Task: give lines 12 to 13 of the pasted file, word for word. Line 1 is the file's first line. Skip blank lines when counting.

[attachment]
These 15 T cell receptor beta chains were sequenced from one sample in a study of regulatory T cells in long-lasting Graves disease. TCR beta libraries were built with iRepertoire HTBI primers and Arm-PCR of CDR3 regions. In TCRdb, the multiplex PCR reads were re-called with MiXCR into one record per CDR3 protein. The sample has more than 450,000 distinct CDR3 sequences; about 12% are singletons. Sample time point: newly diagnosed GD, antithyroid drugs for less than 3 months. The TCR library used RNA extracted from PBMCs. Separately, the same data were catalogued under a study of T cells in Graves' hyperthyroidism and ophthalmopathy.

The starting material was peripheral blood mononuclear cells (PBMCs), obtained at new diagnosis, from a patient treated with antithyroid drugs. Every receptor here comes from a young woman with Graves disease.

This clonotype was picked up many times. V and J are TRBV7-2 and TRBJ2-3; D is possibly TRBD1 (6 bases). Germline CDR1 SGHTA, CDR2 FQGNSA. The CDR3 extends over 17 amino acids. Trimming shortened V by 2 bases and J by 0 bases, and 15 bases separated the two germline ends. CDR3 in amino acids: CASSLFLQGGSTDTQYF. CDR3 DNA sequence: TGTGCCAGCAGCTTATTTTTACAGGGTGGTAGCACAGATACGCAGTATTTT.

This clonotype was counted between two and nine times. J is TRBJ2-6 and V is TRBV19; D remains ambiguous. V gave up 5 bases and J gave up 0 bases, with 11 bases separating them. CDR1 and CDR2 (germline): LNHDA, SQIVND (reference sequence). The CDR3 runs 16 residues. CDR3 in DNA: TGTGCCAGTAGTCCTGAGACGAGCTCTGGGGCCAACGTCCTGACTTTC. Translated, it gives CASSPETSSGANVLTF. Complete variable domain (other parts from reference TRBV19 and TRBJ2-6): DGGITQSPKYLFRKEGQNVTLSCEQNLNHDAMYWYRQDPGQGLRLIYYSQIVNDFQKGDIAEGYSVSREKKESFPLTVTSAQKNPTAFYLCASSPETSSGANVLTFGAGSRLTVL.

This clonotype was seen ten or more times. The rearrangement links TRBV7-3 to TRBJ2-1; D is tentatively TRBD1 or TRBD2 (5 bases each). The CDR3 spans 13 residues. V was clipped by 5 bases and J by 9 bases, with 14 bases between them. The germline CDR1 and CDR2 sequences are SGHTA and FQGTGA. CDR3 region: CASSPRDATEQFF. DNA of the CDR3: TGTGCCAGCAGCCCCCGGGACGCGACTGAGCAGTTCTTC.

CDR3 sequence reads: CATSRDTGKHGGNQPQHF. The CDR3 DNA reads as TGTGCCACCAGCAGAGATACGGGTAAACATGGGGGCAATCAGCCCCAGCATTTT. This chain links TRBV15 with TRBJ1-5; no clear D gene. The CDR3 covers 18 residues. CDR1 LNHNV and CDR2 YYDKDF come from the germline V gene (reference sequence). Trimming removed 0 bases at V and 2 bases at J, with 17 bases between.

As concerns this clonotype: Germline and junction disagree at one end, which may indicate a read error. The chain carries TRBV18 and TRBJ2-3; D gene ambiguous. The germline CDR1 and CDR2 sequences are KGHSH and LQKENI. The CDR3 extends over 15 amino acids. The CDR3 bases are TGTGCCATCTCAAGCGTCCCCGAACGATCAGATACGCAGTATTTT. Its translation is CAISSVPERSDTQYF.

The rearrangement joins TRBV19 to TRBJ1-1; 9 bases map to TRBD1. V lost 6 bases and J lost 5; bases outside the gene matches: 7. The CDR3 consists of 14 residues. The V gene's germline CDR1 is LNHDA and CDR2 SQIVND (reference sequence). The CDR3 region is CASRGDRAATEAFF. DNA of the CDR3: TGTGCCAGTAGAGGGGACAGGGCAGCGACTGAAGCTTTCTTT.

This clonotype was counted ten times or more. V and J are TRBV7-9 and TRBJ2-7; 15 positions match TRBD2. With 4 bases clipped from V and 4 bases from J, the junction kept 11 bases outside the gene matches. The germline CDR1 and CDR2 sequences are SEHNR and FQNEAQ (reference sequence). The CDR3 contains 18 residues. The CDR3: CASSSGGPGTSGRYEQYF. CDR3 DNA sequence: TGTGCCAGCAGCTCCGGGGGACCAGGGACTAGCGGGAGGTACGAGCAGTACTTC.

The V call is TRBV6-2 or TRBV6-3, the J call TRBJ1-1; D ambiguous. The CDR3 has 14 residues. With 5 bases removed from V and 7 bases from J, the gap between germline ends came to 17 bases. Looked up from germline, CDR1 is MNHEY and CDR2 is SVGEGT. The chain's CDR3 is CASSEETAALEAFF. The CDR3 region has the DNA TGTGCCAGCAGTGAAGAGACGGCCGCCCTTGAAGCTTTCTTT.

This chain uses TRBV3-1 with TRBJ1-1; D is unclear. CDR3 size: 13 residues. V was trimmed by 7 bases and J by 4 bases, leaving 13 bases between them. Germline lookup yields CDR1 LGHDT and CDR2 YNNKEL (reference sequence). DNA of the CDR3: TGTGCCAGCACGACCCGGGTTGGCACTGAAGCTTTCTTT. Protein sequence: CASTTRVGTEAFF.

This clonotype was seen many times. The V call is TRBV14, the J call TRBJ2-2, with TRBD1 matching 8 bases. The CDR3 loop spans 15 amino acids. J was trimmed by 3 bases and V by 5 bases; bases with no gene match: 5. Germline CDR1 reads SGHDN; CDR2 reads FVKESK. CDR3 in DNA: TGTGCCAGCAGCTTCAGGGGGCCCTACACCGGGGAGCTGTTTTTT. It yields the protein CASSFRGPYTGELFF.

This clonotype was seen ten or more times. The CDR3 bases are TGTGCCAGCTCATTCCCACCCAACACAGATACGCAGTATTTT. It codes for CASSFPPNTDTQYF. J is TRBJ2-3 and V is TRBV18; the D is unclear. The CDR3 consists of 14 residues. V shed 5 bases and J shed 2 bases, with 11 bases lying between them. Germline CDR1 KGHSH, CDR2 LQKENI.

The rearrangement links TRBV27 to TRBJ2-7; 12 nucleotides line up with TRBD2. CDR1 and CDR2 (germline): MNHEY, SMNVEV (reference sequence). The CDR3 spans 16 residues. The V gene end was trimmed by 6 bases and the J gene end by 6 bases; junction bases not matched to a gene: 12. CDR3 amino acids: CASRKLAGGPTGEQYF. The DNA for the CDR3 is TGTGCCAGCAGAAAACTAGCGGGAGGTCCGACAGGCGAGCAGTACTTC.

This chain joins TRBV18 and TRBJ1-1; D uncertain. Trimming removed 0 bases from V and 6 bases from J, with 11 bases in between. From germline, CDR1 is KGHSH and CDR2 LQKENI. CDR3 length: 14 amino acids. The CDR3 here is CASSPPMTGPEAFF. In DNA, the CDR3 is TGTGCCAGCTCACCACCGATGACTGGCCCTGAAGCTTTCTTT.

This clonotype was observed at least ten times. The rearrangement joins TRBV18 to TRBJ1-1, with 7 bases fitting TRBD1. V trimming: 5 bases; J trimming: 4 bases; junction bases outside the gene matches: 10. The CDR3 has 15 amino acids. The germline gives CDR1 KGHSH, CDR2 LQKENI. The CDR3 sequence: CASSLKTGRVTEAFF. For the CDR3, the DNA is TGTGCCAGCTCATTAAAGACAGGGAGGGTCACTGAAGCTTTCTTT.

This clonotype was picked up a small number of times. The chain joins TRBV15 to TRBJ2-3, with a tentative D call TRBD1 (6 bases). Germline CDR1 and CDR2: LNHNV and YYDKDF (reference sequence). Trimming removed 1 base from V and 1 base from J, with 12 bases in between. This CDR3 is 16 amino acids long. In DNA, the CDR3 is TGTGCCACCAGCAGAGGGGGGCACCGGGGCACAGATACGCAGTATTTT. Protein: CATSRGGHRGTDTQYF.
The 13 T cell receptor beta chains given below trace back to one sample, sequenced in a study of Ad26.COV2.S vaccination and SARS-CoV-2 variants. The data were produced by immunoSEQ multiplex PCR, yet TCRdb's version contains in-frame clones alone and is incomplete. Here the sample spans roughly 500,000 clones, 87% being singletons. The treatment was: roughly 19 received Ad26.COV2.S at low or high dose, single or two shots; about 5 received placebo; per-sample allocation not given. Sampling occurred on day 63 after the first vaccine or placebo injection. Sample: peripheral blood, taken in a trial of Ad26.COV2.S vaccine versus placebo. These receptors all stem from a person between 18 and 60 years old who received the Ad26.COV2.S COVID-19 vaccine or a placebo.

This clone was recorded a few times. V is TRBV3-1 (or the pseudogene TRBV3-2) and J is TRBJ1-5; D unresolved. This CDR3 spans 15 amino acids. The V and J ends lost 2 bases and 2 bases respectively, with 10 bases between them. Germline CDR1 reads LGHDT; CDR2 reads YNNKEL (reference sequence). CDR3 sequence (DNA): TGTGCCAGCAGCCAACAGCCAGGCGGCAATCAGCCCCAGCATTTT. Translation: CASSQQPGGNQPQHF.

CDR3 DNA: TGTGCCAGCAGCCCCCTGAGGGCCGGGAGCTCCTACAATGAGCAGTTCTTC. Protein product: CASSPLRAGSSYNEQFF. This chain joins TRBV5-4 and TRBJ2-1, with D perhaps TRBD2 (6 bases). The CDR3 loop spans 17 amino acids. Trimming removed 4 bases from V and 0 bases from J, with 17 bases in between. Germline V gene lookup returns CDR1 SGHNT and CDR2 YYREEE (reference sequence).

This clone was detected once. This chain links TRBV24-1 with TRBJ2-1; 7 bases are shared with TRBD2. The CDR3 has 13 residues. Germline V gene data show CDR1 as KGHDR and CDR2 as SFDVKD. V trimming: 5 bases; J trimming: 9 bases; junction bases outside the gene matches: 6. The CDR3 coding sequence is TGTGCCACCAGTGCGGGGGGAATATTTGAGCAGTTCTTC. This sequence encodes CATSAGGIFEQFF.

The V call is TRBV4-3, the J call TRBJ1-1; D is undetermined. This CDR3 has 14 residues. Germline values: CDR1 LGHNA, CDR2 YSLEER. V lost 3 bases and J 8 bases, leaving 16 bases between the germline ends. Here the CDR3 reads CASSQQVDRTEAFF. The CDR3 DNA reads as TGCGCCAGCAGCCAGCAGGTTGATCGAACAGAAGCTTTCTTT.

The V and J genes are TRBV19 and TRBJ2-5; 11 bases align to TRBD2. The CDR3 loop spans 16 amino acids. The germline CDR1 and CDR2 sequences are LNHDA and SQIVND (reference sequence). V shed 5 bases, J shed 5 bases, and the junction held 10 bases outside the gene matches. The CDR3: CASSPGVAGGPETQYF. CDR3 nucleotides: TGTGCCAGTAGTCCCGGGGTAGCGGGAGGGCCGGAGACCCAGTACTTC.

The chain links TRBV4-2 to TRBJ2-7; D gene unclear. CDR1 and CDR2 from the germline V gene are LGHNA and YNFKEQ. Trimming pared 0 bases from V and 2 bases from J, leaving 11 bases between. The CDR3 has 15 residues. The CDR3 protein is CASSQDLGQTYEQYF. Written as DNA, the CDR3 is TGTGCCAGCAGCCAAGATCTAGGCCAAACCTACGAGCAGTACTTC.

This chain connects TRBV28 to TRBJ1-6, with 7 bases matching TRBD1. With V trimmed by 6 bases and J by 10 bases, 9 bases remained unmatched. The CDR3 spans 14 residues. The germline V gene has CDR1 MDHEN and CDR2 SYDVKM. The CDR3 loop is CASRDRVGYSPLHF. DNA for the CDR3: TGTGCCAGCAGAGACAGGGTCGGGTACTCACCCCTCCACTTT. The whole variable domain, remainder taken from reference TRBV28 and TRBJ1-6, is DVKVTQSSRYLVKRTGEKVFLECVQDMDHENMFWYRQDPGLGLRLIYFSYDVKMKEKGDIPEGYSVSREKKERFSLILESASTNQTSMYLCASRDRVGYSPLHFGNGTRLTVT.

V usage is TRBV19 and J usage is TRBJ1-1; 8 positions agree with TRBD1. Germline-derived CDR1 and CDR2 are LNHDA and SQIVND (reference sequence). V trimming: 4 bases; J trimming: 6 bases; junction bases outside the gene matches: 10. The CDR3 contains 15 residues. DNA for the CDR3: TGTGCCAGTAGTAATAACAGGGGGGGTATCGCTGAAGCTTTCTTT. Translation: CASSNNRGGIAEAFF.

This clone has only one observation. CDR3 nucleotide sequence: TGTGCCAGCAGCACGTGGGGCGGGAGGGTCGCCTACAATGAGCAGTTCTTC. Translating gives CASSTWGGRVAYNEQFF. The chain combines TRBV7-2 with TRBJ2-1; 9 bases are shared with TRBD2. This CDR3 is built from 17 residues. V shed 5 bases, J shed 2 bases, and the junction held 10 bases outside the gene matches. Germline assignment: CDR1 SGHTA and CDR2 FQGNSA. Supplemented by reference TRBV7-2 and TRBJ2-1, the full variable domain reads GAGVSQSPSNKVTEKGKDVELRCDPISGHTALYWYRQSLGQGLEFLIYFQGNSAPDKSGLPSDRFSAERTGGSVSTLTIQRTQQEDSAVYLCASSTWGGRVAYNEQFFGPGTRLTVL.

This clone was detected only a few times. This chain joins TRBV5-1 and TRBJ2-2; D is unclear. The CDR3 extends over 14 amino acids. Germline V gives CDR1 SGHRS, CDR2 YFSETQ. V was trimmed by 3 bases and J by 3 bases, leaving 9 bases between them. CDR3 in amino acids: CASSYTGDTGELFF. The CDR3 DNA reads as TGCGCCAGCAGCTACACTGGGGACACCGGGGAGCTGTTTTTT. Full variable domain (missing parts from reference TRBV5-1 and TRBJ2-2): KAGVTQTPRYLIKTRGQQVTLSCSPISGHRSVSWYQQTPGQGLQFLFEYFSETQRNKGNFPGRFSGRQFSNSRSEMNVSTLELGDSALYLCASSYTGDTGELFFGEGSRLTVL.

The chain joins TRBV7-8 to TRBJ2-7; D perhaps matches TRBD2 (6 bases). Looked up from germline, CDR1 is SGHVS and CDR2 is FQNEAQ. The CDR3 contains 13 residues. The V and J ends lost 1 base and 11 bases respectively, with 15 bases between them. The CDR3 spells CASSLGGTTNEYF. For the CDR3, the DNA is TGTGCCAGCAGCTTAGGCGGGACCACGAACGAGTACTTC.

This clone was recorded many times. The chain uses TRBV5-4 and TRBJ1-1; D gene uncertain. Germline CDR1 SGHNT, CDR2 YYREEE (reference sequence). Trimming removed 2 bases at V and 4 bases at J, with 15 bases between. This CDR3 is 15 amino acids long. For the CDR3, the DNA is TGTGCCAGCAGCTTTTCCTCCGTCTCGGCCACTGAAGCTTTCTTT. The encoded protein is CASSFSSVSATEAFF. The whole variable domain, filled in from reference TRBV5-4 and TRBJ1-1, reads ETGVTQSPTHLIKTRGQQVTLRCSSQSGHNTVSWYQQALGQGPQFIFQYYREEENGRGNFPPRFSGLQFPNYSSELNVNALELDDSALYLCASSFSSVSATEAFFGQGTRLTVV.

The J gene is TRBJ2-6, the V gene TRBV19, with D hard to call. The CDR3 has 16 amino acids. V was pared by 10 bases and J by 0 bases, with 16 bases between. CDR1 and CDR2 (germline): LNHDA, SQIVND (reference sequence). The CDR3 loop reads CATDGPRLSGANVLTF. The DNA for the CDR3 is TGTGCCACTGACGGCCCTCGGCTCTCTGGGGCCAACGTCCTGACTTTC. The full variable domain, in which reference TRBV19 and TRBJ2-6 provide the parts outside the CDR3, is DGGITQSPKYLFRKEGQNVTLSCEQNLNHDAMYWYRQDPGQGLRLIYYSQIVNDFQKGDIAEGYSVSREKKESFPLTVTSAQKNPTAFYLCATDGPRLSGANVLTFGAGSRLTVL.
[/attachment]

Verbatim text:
This clonotype was seen many times. The V call is TRBV14, the J call TRBJ2-2, with TRBD1 matching 8 bases. The CDR3 loop spans 15 amino acids. J was trimmed by 3 bases and V by 5 bases; bases with no gene match: 5. Germline CDR1 reads SGHDN; CDR2 reads FVKESK. CDR3 in DNA: TGTGCCAGCAGCTTCAGGGGGCCCTACACCGGGGAGCTGTTTTTT. It yields the protein CASSFRGPYTGELFF.

This clonotype was seen ten or more times. The CDR3 bases are TGTGCCAGCTCATTCCCACCCAACACAGATACGCAGTATTTT. It codes for CASSFPPNTDTQYF. J is TRBJ2-3 and V is TRBV18; the D is unclear. The CDR3 consists of 14 residues. V shed 5 bases and J shed 2 bases, with 11 bases lying between them. Germline CDR1 KGHSH, CDR2 LQKENI.